I started with the intepretation of my third logical value as "True or false, but it's not certain which". For negation, I could extend the normal table for true or false, and reasoned, The negation of "true or false" would be "false or true": If I don't know whether or not a statement is true, I also don't know whether or not its negation is true. So, if P = U, then ~P = U.

The table for "or", I decided "if P is true, and Q is either true or false, the value of P or Q doesn't depend on the truth of Q", so if P = T and Q = U, P v Q = U, and likewise with P and Q interchanged. U or U should be U, U or F should be U.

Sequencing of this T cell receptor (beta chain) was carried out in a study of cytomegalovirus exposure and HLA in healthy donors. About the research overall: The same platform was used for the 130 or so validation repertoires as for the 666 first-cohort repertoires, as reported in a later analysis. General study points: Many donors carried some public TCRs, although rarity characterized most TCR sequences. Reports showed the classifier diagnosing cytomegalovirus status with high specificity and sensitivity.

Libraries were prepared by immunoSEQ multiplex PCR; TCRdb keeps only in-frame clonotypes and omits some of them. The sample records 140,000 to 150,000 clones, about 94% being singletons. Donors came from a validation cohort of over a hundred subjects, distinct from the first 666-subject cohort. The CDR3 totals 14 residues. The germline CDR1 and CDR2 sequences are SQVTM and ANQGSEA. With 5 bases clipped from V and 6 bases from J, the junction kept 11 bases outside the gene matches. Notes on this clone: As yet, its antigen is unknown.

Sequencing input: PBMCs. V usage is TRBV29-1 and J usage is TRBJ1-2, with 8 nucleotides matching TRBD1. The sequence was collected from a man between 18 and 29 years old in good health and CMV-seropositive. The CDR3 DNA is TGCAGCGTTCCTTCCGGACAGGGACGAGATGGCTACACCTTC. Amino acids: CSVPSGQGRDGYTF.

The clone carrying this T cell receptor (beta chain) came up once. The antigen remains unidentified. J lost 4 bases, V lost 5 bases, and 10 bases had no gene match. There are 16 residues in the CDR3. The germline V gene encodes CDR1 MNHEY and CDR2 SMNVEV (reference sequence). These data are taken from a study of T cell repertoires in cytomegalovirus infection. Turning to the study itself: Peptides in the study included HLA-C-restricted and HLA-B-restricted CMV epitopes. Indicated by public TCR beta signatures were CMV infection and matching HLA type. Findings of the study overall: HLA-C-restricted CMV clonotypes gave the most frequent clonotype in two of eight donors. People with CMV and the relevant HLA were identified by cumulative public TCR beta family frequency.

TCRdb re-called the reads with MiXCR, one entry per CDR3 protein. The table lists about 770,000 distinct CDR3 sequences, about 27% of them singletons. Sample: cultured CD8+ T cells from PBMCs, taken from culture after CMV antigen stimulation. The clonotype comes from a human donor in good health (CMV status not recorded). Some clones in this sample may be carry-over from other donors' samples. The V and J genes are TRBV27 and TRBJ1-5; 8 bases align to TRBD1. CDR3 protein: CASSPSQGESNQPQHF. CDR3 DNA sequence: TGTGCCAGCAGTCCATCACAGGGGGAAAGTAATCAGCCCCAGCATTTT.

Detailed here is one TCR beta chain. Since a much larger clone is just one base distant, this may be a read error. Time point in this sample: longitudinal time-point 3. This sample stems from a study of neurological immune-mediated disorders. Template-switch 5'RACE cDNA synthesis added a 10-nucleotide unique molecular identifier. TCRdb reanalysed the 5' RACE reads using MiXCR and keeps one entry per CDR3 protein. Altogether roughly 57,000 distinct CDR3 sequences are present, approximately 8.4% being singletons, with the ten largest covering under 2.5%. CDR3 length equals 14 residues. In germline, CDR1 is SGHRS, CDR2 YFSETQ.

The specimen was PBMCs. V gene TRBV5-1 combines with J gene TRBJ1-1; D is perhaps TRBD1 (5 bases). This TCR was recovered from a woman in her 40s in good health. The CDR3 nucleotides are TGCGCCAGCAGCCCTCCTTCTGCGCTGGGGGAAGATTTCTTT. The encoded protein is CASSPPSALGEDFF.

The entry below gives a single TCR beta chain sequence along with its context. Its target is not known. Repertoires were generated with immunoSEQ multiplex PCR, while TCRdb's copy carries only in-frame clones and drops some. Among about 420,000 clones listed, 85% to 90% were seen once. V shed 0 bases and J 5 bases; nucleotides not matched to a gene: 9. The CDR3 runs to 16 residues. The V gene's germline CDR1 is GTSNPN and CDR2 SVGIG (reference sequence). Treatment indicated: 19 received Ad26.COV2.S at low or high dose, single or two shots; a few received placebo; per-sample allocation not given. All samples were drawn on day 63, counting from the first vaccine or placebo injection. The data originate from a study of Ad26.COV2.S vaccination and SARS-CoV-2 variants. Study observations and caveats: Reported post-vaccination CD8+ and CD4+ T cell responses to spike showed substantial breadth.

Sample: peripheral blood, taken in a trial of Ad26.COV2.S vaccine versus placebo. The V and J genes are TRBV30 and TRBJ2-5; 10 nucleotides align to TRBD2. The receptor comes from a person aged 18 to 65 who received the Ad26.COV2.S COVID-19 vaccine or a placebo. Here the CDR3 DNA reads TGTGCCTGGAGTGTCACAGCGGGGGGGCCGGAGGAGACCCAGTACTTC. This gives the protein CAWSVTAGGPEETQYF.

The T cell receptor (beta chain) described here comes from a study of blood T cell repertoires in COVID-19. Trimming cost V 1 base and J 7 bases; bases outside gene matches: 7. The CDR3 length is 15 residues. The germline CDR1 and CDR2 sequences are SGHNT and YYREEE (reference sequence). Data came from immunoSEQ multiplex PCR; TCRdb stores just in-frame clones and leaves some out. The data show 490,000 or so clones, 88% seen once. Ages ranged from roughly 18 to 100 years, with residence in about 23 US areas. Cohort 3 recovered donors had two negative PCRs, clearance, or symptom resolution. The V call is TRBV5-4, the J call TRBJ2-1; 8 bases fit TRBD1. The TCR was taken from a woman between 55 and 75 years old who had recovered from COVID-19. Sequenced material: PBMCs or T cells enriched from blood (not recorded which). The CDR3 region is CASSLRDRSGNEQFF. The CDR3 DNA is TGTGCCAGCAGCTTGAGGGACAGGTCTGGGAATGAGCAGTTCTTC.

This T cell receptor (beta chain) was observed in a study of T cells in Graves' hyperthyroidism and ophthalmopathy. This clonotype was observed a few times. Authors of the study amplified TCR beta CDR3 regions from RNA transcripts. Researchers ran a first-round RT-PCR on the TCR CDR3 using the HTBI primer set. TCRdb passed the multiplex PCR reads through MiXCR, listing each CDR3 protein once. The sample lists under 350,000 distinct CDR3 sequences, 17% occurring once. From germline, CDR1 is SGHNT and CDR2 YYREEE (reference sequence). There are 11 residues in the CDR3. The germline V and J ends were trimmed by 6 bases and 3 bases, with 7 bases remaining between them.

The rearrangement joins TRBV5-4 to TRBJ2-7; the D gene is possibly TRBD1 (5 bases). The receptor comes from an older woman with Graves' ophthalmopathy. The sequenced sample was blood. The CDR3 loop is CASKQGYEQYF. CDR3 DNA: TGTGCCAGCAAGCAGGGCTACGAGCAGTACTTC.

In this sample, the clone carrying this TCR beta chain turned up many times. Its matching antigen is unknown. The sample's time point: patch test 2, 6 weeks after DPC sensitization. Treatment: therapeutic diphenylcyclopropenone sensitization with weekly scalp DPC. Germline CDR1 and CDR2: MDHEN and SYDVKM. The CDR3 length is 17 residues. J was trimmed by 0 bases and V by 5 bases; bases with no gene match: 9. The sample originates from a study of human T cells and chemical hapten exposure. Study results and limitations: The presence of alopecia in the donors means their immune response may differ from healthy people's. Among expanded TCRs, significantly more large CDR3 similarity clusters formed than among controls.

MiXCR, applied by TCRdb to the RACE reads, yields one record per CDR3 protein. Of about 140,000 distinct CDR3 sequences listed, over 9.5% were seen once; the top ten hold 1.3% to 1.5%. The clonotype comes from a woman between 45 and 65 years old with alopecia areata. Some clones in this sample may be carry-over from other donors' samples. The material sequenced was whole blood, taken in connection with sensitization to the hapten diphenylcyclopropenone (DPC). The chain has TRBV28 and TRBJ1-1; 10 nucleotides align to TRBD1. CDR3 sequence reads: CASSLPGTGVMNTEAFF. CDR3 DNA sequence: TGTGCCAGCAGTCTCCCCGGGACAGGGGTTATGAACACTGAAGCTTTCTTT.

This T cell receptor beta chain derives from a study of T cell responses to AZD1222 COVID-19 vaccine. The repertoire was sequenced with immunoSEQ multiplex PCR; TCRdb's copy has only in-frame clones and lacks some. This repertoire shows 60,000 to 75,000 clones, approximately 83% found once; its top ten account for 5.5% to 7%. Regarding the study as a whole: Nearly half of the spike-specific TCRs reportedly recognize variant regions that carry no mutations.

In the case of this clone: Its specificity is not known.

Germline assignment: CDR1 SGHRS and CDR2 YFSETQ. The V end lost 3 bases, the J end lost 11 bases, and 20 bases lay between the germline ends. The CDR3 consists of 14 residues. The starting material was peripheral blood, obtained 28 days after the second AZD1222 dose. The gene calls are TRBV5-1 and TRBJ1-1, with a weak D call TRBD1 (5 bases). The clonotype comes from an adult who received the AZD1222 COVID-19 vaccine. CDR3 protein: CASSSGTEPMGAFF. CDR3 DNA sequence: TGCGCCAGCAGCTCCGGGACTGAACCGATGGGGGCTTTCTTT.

Similarly with the table for "and".

Actually, as I found out later, this turns to be an unfortunate interpretation, but the truth tables still work. There is another interpretation that works better, though.

## Friday, May 20, 2005

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